Isreali Prime Minister Menahem Begin brought such high hopes and good humor to his lunch break yesterday at the Israeli ambassador's residence that one wonders what sort of grand celebration the Israelis might hold if the Mideast peace efforts succeed.
"It's so upbeat, such an exciting time," said Vivian Dinitz, wife of Ambassador Simcha Dinitz, shortly after Begin stepped in from the rain right on schedule. "We're punctual," he said, smiling broadly. "We are simple folks. Polite we should be."
Begin greeted about 40 guests with handshakes and hugs, leaving them somewhat dazzled by his extraordinary mood following his meetings with President Carter, who declared support for the Israeli peace proposals.
"The prime minister told me I tooked 18" said Rhea Schindler, wife of Rabbi Alexander Schindler, head of the Conference of Presidents of Major American Jewish Organizations. "First he told me I looked 24, then he dropped it to 18. And I have a 20-year-old daughter. he was ebullient."
Begin was ushered to a chair, but the 64-year-old prime minister wasn't seated long before he sprang up to greet AFL-CIO president and friend of Israel George Meany, who is 81. (The two share the same birthday, Aug. 16) "Mr. Meany, it's wonderful to see you," said Begin. "We are very grateful to you, Mr. Meany."
A platoon of White House officials was gathered about including Robert Lipshutz, counsel to the President; Zbigniew Brzezinski, national security affairs adviser, and Stuart Eizenstat, domestic affairs and policy adviser. About midway in the cocktail hour, Secretary of State Cyrus Vance was shown in by Mrs. Dinitz.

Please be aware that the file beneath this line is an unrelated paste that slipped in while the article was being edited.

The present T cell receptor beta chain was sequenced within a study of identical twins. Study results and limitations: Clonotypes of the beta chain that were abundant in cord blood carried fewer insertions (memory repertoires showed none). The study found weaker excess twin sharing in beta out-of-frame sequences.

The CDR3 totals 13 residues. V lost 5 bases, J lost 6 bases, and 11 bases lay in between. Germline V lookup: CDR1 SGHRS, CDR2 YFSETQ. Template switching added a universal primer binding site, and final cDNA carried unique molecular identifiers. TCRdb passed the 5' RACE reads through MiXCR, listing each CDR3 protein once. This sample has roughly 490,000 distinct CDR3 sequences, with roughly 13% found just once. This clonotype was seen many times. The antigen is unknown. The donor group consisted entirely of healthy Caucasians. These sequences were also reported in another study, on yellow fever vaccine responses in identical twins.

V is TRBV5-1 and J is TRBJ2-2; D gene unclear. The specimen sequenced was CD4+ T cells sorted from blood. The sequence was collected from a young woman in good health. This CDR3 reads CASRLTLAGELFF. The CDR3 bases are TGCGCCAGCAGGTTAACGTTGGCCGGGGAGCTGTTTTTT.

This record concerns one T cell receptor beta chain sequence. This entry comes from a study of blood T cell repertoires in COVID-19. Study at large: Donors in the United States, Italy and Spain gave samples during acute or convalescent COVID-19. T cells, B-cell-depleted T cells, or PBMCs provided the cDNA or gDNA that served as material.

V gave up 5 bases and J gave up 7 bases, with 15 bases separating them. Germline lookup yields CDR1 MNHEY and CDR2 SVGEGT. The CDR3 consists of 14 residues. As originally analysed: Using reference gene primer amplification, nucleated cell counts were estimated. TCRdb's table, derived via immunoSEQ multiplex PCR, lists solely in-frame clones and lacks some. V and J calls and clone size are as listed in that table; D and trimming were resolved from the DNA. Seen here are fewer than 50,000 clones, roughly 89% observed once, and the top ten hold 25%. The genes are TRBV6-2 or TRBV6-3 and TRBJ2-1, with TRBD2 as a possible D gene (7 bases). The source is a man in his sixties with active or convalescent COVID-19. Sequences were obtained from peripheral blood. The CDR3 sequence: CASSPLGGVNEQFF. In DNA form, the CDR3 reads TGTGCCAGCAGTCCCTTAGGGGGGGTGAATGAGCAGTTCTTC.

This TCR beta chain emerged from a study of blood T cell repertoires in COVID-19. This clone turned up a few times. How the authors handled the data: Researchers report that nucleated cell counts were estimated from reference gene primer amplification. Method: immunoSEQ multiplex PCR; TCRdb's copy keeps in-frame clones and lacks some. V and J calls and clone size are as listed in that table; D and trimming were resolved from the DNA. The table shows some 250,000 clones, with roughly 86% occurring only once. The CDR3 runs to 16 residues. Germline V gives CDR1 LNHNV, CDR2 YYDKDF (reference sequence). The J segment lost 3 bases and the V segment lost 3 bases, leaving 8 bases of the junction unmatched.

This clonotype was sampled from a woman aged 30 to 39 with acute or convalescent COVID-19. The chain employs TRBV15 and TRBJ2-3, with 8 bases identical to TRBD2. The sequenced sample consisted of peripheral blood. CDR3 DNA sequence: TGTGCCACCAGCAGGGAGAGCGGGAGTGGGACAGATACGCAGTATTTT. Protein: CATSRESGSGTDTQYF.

Among others present were Samuel Lewis, U. S. ambassador to Israel; Samuel Rothberg, chairman of the Israel Bond Organization; violinist Isaac Stern, and television news personalities Walter Cronkite and Barbara Walters.
Before going into lunch, Ambassador Dinitz declared Begin to be "in an excellent mood" and "very satisfied" with his talks with Mr. Carter. After eveyone had been seated, presidential assistant Hamilton Jordan showed up and was hustled in by a scurrying aide.
After the meal, which was closed to reporters, Begin visited the home of Sen. Hubert Humphrey (D-Minn.) at Harbour Square in Southwest Washington. After they met, the two appeared in the lobby, and Begin called Humphrey "one of the greatest friends of Israel . . . All throughout the years he's helped us."
Humphrey said that after their discussion he believed the "chances for peace are very, very good," adding. "A real settlement between Israel and Egypt would be the most significant event of the 20th century."
With that, a still-smiling Begin left Washington for New York and a meeting today with U.N. Secretary General Kart Waldheim.